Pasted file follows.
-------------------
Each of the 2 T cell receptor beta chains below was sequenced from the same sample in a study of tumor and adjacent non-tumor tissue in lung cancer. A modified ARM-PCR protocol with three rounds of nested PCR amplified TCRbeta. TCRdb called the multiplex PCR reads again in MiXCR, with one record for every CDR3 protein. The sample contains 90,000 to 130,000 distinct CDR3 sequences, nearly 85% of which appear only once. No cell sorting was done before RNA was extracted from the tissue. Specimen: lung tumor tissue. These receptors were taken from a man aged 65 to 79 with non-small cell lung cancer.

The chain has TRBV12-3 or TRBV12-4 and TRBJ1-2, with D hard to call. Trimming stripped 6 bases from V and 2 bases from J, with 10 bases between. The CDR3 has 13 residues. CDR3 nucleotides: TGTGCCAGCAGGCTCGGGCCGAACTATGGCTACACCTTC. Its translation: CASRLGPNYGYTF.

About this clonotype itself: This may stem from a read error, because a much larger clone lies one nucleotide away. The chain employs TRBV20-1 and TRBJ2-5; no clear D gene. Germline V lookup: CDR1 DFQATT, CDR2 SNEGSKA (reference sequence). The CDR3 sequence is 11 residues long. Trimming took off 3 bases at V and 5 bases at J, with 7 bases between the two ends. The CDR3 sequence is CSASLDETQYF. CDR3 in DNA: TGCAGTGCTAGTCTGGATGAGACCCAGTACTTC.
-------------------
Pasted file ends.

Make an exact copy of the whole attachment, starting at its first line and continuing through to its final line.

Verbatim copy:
Each of the 2 T cell receptor beta chains below was sequenced from the same sample in a study of tumor and adjacent non-tumor tissue in lung cancer. A modified ARM-PCR protocol with three rounds of nested PCR amplified TCRbeta. TCRdb called the multiplex PCR reads again in MiXCR, with one record for every CDR3 protein. The sample contains 90,000 to 130,000 distinct CDR3 sequences, nearly 85% of which appear only once. No cell sorting was done before RNA was extracted from the tissue. Specimen: lung tumor tissue. These receptors were taken from a man aged 65 to 79 with non-small cell lung cancer.

The chain has TRBV12-3 or TRBV12-4 and TRBJ1-2, with D hard to call. Trimming stripped 6 bases from V and 2 bases from J, with 10 bases between. The CDR3 has 13 residues. CDR3 nucleotides: TGTGCCAGCAGGCTCGGGCCGAACTATGGCTACACCTTC. Its translation: CASRLGPNYGYTF.

About this clonotype itself: This may stem from a read error, because a much larger clone lies one nucleotide away. The chain employs TRBV20-1 and TRBJ2-5; no clear D gene. Germline V lookup: CDR1 DFQATT, CDR2 SNEGSKA (reference sequence). The CDR3 sequence is 11 residues long. Trimming took off 3 bases at V and 5 bases at J, with 7 bases between the two ends. The CDR3 sequence is CSASLDETQYF. CDR3 in DNA: TGCAGTGCTAGTCTGGATGAGACCCAGTACTTC.